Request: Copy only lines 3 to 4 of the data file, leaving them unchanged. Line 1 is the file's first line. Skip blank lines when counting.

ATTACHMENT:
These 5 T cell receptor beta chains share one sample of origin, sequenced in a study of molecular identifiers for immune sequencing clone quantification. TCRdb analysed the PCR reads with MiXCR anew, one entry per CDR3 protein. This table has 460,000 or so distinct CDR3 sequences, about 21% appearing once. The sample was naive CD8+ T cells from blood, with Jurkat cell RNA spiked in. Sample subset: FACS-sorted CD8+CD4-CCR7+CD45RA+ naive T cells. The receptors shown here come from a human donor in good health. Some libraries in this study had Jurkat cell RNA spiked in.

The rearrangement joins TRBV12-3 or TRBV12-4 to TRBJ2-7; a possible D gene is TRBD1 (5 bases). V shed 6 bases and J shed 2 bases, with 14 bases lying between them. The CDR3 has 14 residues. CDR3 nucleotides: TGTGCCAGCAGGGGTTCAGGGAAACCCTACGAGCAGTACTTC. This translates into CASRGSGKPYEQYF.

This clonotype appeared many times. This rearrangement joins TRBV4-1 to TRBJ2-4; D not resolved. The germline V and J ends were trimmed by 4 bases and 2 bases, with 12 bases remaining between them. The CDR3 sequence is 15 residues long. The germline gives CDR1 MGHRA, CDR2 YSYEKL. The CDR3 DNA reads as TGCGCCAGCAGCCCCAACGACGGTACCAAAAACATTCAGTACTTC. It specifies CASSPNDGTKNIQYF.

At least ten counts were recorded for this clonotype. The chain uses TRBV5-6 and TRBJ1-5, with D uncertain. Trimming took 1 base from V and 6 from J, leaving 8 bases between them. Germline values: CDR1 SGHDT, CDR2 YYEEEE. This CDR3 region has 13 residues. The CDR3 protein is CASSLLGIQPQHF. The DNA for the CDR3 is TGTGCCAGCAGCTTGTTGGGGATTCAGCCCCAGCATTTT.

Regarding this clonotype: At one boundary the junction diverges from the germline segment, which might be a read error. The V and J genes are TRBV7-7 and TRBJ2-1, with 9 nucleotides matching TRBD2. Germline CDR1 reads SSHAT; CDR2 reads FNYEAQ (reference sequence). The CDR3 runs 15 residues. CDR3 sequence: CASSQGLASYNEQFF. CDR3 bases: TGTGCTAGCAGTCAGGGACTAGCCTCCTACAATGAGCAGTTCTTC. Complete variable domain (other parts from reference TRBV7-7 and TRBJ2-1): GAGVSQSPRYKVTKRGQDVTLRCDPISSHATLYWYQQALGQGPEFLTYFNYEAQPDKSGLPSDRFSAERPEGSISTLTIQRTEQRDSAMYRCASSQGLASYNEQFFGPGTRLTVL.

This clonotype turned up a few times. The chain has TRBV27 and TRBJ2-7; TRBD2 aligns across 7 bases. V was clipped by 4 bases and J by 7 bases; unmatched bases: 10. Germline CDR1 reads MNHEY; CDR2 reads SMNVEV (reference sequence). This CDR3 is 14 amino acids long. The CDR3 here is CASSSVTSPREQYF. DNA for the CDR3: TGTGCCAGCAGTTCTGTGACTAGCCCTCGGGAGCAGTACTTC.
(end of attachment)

This clonotype appeared many times. This rearrangement joins TRBV4-1 to TRBJ2-4; D not resolved. The germline V and J ends were trimmed by 4 bases and 2 bases, with 12 bases remaining between them. The CDR3 sequence is 15 residues long. The germline gives CDR1 MGHRA, CDR2 YSYEKL. The CDR3 DNA reads as TGCGCCAGCAGCCCCAACGACGGTACCAAAAACATTCAGTACTTC. It specifies CASSPNDGTKNIQYF.

At least ten counts were recorded for this clonotype. The chain uses TRBV5-6 and TRBJ1-5, with D uncertain. Trimming took 1 base from V and 6 from J, leaving 8 bases between them. Germline values: CDR1 SGHDT, CDR2 YYEEEE. This CDR3 region has 13 residues. The CDR3 protein is CASSLLGIQPQHF. The DNA for the CDR3 is TGTGCCAGCAGCTTGTTGGGGATTCAGCCCCAGCATTTT.